2002 Sine Qua Non "Just for the Love of It" Syrah

SKU #1014629 100 points Robert Parker's Wine Advocate

 A dead-ringer (at least aromatically) for Guigal’s single vineyard Cote Rotie La Mouline, the 2002 Just For The Love of It is the greatest California Syrah I have yet tasted. A one-thousand case blend of 96% Syrah, 2% Grenache, and 2% Viognier, it is nearly equal parts Alban, Bien Nacido, and Stolpman fruit with a small amount from both Shadow Canyon and White Hawk. It boasts a provocative perfume of creme de cassis, toast, blackberries, licorice, barbecue spice, and exotic floral scents. Extremely full-bodied, with fabulous intensity, great purity, awesome length, and a finish that lasts over a minute, this classic is a must purchase. Already accessible, it will drink well for 10-15 years. (RP)  (8/2004)

94 points Stephen Tanzer's International Wine Cellar

 Deep ruby-red. Black fruits, orange peel, Tellicherry pepper, sandalwood incense and black walnut on the highly complex nose. Quite youthful, even a bit clenched, in the mouth, with extremely intense, juicy, peppery fruit and a lovely coolness that promises a long evolution in bottle. Compared to the lush grenache bottling, this comes across as somewhat rigid today, but it possesses superb underlying sappiness. Finishes with firm tannins and superb persistence. One of those rare wines that seem to grow darker with aeration. This should have a long and rewarding evolution in bottle and may ultimately merit an even higher score. (ST)  (2/2005)

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Price: $789.99
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- One of France's noblest black grape varieties, Syrah is known for its intense and distinctive perfume reminiscent of briar fruit, tar, spice and black pepper and its firm structure. One of few black grape varietals frequently vinified on its own, the best examples of Syrah come from the Northern Rhône, particularly Hermitage, but also Côte-Rôtie, Cornas, Crozes-Hermitage and St-Joseph. These wines are very astringent in their youth, though some Crozes-Hermitage and St-Joseph can be enjoyed young, relatively speaking. Given the requisite patience, though, these wines can reveal amazing complexity and secondary fruit characteristics like plum and blackcurrant as well as subtle hints of smoke and flowers. In the Southern Rhône, Syrah is used to add structure and complexity to wines dominated by Grenache and complemented by Mourvèdre, like the more immediately drinkable Côte du Rhônes, as well as the long-lived wines of Châteauneuf-du-Pape. In recent years, plantings of Syrah have spread throughout the Languedoc-Roussillon where it is produced on its own or blended with other varietals. Outside of France, the most important Syrah growing country is easily Australia, where it is called Shiraz. Quality levels here depend greatly on yields and geography, and the wines range from bold, fruity and easy-drinking to intense and ageable, like the famed Penfolds Grange. Often bottled on its own, in Australia Syrah is also can be blended with Grenache and Mourvèdre, as in the Southern Rhône, and is increasingly combined with Cabernet Sauvignon. Syrah has also been steadily increasing in popularity in California, thanks to a group of advocates called the Rhône Rangers. Its most successful iterations come from the Central and Sonoma Coasts, where winemakers are pushing boundaries and creating some incredible wines. In recent years Syrah has also found a number of proponents in Washington State, which is definitely a region to watch for this variety.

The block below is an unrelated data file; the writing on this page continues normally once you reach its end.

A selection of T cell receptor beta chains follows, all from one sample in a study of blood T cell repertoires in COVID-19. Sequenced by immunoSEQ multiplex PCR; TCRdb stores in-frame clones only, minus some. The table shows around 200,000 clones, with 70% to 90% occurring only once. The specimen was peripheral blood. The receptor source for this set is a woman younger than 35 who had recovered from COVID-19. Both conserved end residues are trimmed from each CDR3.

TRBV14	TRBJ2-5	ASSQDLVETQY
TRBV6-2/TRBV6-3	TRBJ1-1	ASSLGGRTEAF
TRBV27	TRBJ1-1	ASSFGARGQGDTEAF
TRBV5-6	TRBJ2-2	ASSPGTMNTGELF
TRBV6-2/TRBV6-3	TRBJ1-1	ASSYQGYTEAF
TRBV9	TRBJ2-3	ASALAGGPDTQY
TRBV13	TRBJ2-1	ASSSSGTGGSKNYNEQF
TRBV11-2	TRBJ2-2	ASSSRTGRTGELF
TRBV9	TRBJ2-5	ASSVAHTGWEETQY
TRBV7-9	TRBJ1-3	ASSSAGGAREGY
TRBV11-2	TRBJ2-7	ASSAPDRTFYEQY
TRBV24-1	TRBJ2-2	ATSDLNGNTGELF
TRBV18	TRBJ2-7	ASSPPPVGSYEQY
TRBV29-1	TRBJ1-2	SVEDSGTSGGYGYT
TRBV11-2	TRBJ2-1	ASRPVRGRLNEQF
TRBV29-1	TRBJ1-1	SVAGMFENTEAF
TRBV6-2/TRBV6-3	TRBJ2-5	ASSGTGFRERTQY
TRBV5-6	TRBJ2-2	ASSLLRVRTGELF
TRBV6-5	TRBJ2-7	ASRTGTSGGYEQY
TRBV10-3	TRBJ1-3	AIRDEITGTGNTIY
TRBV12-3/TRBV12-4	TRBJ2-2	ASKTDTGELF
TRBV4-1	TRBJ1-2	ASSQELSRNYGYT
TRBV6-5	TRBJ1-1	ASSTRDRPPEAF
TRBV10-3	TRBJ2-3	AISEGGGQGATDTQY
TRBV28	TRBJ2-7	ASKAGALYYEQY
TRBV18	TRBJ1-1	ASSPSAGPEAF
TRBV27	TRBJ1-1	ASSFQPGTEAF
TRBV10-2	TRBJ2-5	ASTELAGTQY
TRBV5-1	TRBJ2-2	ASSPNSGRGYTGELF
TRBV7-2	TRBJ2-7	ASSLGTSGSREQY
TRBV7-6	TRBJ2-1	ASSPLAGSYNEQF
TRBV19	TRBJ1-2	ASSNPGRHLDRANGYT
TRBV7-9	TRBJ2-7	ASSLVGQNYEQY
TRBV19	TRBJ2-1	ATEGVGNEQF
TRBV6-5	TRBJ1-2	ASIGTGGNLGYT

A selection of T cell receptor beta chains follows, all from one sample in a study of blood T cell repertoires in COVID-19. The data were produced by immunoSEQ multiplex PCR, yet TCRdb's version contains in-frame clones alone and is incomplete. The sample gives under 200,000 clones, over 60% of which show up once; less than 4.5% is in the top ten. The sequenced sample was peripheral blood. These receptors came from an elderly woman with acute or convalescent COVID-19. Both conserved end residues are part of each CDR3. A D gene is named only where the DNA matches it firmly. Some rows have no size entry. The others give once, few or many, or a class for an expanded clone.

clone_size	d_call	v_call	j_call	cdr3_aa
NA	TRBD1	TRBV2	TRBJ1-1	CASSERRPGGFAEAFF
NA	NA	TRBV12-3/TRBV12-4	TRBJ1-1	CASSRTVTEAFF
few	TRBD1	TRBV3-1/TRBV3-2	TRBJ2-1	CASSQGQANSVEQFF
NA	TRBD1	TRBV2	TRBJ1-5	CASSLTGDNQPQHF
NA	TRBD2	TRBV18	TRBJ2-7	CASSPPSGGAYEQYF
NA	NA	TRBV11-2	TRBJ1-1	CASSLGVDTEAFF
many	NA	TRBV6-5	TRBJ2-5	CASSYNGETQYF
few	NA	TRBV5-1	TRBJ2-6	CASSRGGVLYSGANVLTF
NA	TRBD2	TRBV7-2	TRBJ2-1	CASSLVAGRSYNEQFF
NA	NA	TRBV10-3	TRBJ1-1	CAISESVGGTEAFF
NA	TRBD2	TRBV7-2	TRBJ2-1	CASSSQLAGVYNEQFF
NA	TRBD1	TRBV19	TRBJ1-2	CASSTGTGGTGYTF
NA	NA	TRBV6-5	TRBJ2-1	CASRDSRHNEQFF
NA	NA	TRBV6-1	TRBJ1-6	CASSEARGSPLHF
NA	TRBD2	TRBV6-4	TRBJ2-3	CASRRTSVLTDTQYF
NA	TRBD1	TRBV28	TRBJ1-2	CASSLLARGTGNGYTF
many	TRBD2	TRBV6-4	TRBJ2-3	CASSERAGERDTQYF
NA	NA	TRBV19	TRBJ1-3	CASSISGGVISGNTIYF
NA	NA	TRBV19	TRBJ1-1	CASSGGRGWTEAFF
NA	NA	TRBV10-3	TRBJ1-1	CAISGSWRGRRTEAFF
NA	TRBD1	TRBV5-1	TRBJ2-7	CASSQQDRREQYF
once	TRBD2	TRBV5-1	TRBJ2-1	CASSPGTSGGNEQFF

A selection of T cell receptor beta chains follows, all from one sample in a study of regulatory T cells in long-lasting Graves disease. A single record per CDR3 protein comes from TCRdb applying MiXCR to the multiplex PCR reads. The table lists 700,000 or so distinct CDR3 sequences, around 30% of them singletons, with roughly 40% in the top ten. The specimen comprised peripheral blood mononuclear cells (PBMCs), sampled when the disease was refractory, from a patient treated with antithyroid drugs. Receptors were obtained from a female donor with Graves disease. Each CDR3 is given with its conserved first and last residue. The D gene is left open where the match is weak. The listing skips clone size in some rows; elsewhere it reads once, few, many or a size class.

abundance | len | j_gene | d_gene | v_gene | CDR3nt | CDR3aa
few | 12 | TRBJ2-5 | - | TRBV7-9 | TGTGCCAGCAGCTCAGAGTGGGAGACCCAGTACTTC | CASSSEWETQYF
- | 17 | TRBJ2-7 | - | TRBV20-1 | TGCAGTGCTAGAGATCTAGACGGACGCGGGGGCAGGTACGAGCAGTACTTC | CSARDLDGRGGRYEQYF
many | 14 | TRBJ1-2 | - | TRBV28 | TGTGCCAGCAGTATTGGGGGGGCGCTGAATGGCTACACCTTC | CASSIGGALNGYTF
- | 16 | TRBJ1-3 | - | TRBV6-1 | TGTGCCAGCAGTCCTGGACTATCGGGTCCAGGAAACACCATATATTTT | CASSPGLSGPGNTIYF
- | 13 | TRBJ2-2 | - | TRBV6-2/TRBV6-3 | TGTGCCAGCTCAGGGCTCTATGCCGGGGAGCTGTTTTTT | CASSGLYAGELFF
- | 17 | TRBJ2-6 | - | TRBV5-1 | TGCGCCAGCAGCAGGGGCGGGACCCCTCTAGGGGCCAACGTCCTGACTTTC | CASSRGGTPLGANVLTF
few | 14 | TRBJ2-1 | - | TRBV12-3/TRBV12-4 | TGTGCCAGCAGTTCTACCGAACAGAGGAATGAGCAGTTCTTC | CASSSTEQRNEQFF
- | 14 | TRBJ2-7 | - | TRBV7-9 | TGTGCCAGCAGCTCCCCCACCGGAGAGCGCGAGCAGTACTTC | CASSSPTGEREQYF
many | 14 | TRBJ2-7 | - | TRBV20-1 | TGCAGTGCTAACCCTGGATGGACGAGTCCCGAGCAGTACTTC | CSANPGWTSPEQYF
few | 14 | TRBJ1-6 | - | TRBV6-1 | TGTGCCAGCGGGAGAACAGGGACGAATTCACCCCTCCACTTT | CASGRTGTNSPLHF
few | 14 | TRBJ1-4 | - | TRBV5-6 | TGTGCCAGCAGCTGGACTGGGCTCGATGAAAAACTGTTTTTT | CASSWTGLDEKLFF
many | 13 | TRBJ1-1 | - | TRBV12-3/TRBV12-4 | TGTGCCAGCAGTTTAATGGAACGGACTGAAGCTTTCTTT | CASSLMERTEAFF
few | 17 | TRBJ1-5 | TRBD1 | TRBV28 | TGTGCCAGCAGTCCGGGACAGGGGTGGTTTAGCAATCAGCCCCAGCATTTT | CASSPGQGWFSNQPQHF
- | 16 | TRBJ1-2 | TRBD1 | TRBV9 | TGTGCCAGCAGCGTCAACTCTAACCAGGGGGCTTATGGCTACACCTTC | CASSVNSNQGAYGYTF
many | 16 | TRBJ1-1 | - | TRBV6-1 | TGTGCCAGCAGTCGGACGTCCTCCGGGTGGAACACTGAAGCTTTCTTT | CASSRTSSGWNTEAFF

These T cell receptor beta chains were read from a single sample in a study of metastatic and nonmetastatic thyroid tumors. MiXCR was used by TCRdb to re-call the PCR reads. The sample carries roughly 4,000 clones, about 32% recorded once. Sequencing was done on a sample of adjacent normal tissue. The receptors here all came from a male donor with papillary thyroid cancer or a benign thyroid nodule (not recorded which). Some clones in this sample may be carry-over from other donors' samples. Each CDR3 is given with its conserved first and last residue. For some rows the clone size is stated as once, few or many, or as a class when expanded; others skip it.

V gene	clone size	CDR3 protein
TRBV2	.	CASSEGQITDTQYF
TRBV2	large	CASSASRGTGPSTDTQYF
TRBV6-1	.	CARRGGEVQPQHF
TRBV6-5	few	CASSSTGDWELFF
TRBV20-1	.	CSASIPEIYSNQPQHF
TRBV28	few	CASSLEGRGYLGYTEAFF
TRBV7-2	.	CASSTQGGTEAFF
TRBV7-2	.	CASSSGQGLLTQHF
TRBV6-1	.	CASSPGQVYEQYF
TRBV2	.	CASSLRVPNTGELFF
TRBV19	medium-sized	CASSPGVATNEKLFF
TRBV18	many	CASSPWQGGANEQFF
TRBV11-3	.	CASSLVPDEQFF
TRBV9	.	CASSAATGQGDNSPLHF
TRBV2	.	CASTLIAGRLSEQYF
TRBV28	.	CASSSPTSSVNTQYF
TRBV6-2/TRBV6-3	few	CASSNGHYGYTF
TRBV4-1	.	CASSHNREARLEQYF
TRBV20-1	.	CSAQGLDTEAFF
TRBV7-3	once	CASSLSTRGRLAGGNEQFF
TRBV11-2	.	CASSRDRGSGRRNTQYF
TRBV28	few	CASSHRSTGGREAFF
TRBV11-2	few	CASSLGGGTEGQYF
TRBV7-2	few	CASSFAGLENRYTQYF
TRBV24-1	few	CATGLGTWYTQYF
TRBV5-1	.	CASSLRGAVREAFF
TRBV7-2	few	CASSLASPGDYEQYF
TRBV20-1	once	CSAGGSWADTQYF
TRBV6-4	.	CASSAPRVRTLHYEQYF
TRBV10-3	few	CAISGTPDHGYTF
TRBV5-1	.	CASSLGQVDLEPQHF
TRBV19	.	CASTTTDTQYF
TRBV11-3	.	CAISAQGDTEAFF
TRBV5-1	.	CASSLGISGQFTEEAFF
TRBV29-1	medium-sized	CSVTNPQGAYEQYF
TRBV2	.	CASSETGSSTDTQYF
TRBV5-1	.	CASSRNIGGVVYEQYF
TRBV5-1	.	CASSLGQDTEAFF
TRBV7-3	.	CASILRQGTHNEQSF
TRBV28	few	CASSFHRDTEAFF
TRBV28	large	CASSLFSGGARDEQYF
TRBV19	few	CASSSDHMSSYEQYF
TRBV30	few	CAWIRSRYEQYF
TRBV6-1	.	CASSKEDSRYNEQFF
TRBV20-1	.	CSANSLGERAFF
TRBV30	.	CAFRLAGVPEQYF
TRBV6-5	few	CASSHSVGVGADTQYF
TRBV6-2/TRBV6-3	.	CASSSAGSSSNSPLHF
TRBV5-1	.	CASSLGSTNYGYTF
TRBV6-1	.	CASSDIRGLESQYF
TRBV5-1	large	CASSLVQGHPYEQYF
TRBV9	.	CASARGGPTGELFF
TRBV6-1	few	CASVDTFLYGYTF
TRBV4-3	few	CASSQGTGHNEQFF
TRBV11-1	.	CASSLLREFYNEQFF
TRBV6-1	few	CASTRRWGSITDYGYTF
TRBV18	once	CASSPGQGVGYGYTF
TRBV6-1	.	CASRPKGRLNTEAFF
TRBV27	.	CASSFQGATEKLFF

United States

- When people consider domestic wine, they normally think about the state of California. The fine viticultural Region within California, including the Napa Valley, Sonoma, Santa Cruz Mountains, Mendocino and Santa Barbara, are capable of growing grapes of world-class quality. But there's plenty of fabulous wine coming from other states, too. Oregon, Washington and New York are also causing eyebrows (and glassware) to be raised around the world. Click for a list of bestselling items from the United States.


- With the explosive growth that California's wine industry has seen the past several years, it's easy to view winemaking and grape growing in the Golden State as a recent phenomenon. And while it's true that California's viticultural history is brief compared to several European countries, this state's roots date back well over 200 years. Due to the enormous response to California wine within the United States and worldwide, there are thousands of excellent and diverse wines being produced within the state each year. For our entire selection of California wines, please visit this link.